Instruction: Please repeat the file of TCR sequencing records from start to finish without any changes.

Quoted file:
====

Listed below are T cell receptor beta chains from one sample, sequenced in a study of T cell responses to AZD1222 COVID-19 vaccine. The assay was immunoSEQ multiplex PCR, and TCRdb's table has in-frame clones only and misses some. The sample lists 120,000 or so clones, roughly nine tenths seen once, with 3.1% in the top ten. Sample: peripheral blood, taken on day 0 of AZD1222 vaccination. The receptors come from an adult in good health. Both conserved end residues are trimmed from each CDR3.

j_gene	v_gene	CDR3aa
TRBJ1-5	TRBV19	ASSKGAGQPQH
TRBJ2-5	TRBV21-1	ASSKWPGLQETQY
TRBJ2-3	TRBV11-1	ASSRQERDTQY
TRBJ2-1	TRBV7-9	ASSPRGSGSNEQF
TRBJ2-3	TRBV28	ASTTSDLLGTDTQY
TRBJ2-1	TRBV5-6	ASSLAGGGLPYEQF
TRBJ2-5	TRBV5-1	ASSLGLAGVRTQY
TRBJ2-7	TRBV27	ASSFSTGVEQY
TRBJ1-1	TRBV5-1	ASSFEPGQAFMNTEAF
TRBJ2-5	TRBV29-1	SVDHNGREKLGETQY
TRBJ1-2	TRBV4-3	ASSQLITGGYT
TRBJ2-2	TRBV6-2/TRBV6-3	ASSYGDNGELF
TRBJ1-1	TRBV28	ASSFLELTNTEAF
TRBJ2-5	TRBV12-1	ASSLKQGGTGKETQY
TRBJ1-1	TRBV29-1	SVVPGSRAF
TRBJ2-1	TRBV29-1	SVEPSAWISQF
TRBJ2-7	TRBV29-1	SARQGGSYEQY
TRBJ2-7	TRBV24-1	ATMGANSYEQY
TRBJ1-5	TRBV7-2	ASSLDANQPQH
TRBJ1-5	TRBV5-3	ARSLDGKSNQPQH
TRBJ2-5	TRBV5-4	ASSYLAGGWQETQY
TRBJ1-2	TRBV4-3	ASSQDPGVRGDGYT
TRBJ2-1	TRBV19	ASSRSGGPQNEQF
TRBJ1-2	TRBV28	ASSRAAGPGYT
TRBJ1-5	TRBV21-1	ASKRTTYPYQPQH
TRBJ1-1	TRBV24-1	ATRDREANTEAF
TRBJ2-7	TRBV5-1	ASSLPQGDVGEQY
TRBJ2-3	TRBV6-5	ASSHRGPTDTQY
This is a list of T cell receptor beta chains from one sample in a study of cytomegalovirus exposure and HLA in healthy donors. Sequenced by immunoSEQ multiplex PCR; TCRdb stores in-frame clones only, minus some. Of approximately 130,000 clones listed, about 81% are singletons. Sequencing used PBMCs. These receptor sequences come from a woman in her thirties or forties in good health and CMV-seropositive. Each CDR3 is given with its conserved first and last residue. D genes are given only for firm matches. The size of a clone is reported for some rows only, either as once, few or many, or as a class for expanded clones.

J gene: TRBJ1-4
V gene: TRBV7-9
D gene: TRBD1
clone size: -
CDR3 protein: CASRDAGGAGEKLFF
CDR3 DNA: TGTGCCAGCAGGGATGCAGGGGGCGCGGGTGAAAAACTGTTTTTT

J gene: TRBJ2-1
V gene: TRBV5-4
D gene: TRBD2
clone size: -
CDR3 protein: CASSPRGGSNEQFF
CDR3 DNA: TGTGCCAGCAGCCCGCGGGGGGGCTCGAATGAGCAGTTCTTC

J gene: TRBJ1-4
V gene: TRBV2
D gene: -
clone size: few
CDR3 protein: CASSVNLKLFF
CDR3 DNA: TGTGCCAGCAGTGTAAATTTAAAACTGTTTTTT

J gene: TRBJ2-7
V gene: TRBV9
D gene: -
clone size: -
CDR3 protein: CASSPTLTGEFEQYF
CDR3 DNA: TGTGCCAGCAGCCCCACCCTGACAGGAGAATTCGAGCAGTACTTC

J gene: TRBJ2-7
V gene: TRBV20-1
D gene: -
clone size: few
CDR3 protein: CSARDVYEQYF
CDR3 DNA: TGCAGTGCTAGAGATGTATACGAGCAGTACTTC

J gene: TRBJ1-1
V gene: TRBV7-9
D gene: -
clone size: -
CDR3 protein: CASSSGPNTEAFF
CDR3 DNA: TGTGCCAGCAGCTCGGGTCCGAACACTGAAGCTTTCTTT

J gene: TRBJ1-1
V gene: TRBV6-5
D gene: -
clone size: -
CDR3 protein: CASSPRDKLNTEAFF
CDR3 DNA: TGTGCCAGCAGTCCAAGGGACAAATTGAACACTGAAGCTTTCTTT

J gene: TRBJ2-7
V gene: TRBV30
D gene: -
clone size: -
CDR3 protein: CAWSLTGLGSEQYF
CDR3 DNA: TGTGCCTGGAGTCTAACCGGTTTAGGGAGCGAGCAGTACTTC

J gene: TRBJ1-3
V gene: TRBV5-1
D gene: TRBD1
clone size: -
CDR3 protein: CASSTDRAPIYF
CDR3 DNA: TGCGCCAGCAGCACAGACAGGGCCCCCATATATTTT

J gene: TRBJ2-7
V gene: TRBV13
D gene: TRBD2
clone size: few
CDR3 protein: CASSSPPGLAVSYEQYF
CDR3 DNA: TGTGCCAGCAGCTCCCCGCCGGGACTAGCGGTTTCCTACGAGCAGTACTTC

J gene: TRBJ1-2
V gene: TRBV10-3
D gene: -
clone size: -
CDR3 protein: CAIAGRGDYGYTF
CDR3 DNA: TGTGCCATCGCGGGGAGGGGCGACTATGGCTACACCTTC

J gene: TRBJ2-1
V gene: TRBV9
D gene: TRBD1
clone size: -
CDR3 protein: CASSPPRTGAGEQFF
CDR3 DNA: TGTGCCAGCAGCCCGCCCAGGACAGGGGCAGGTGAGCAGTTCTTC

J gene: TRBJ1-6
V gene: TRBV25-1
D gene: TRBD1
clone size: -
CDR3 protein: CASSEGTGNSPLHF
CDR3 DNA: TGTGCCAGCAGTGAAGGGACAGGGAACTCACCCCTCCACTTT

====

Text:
Listed below are T cell receptor beta chains from one sample, sequenced in a study of T cell responses to AZD1222 COVID-19 vaccine. The assay was immunoSEQ multiplex PCR, and TCRdb's table has in-frame clones only and misses some. The sample lists 120,000 or so clones, roughly nine tenths seen once, with 3.1% in the top ten. Sample: peripheral blood, taken on day 0 of AZD1222 vaccination. The receptors come from an adult in good health. Both conserved end residues are trimmed from each CDR3.

j_gene	v_gene	CDR3aa
TRBJ1-5	TRBV19	ASSKGAGQPQH
TRBJ2-5	TRBV21-1	ASSKWPGLQETQY
TRBJ2-3	TRBV11-1	ASSRQERDTQY
TRBJ2-1	TRBV7-9	ASSPRGSGSNEQF
TRBJ2-3	TRBV28	ASTTSDLLGTDTQY
TRBJ2-1	TRBV5-6	ASSLAGGGLPYEQF
TRBJ2-5	TRBV5-1	ASSLGLAGVRTQY
TRBJ2-7	TRBV27	ASSFSTGVEQY
TRBJ1-1	TRBV5-1	ASSFEPGQAFMNTEAF
TRBJ2-5	TRBV29-1	SVDHNGREKLGETQY
TRBJ1-2	TRBV4-3	ASSQLITGGYT
TRBJ2-2	TRBV6-2/TRBV6-3	ASSYGDNGELF
TRBJ1-1	TRBV28	ASSFLELTNTEAF
TRBJ2-5	TRBV12-1	ASSLKQGGTGKETQY
TRBJ1-1	TRBV29-1	SVVPGSRAF
TRBJ2-1	TRBV29-1	SVEPSAWISQF
TRBJ2-7	TRBV29-1	SARQGGSYEQY
TRBJ2-7	TRBV24-1	ATMGANSYEQY
TRBJ1-5	TRBV7-2	ASSLDANQPQH
TRBJ1-5	TRBV5-3	ARSLDGKSNQPQH
TRBJ2-5	TRBV5-4	ASSYLAGGWQETQY
TRBJ1-2	TRBV4-3	ASSQDPGVRGDGYT
TRBJ2-1	TRBV19	ASSRSGGPQNEQF
TRBJ1-2	TRBV28	ASSRAAGPGYT
TRBJ1-5	TRBV21-1	ASKRTTYPYQPQH
TRBJ1-1	TRBV24-1	ATRDREANTEAF
TRBJ2-7	TRBV5-1	ASSLPQGDVGEQY
TRBJ2-3	TRBV6-5	ASSHRGPTDTQY
This is a list of T cell receptor beta chains from one sample in a study of cytomegalovirus exposure and HLA in healthy donors. Sequenced by immunoSEQ multiplex PCR; TCRdb stores in-frame clones only, minus some. Of approximately 130,000 clones listed, about 81% are singletons. Sequencing used PBMCs. These receptor sequences come from a woman in her thirties or forties in good health and CMV-seropositive. Each CDR3 is given with its conserved first and last residue. D genes are given only for firm matches. The size of a clone is reported for some rows only, either as once, few or many, or as a class for expanded clones.

J gene: TRBJ1-4
V gene: TRBV7-9
D gene: TRBD1
clone size: -
CDR3 protein: CASRDAGGAGEKLFF
CDR3 DNA: TGTGCCAGCAGGGATGCAGGGGGCGCGGGTGAAAAACTGTTTTTT

J gene: TRBJ2-1
V gene: TRBV5-4
D gene: TRBD2
clone size: -
CDR3 protein: CASSPRGGSNEQFF
CDR3 DNA: TGTGCCAGCAGCCCGCGGGGGGGCTCGAATGAGCAGTTCTTC

J gene: TRBJ1-4
V gene: TRBV2
D gene: -
clone size: few
CDR3 protein: CASSVNLKLFF
CDR3 DNA: TGTGCCAGCAGTGTAAATTTAAAACTGTTTTTT

J gene: TRBJ2-7
V gene: TRBV9
D gene: -
clone size: -
CDR3 protein: CASSPTLTGEFEQYF
CDR3 DNA: TGTGCCAGCAGCCCCACCCTGACAGGAGAATTCGAGCAGTACTTC

J gene: TRBJ2-7
V gene: TRBV20-1
D gene: -
clone size: few
CDR3 protein: CSARDVYEQYF
CDR3 DNA: TGCAGTGCTAGAGATGTATACGAGCAGTACTTC

J gene: TRBJ1-1
V gene: TRBV7-9
D gene: -
clone size: -
CDR3 protein: CASSSGPNTEAFF
CDR3 DNA: TGTGCCAGCAGCTCGGGTCCGAACACTGAAGCTTTCTTT

J gene: TRBJ1-1
V gene: TRBV6-5
D gene: -
clone size: -
CDR3 protein: CASSPRDKLNTEAFF
CDR3 DNA: TGTGCCAGCAGTCCAAGGGACAAATTGAACACTGAAGCTTTCTTT

J gene: TRBJ2-7
V gene: TRBV30
D gene: -
clone size: -
CDR3 protein: CAWSLTGLGSEQYF
CDR3 DNA: TGTGCCTGGAGTCTAACCGGTTTAGGGAGCGAGCAGTACTTC

J gene: TRBJ1-3
V gene: TRBV5-1
D gene: TRBD1
clone size: -
CDR3 protein: CASSTDRAPIYF
CDR3 DNA: TGCGCCAGCAGCACAGACAGGGCCCCCATATATTTT

J gene: TRBJ2-7
V gene: TRBV13
D gene: TRBD2
clone size: few
CDR3 protein: CASSSPPGLAVSYEQYF
CDR3 DNA: TGTGCCAGCAGCTCCCCGCCGGGACTAGCGGTTTCCTACGAGCAGTACTTC

J gene: TRBJ1-2
V gene: TRBV10-3
D gene: -
clone size: -
CDR3 protein: CAIAGRGDYGYTF
CDR3 DNA: TGTGCCATCGCGGGGAGGGGCGACTATGGCTACACCTTC

J gene: TRBJ2-1
V gene: TRBV9
D gene: TRBD1
clone size: -
CDR3 protein: CASSPPRTGAGEQFF
CDR3 DNA: TGTGCCAGCAGCCCGCCCAGGACAGGGGCAGGTGAGCAGTTCTTC

J gene: TRBJ1-6
V gene: TRBV25-1
D gene: TRBD1
clone size: -
CDR3 protein: CASSEGTGNSPLHF
CDR3 DNA: TGTGCCAGCAGTGAAGGGACAGGGAACTCACCCCTCCACTTT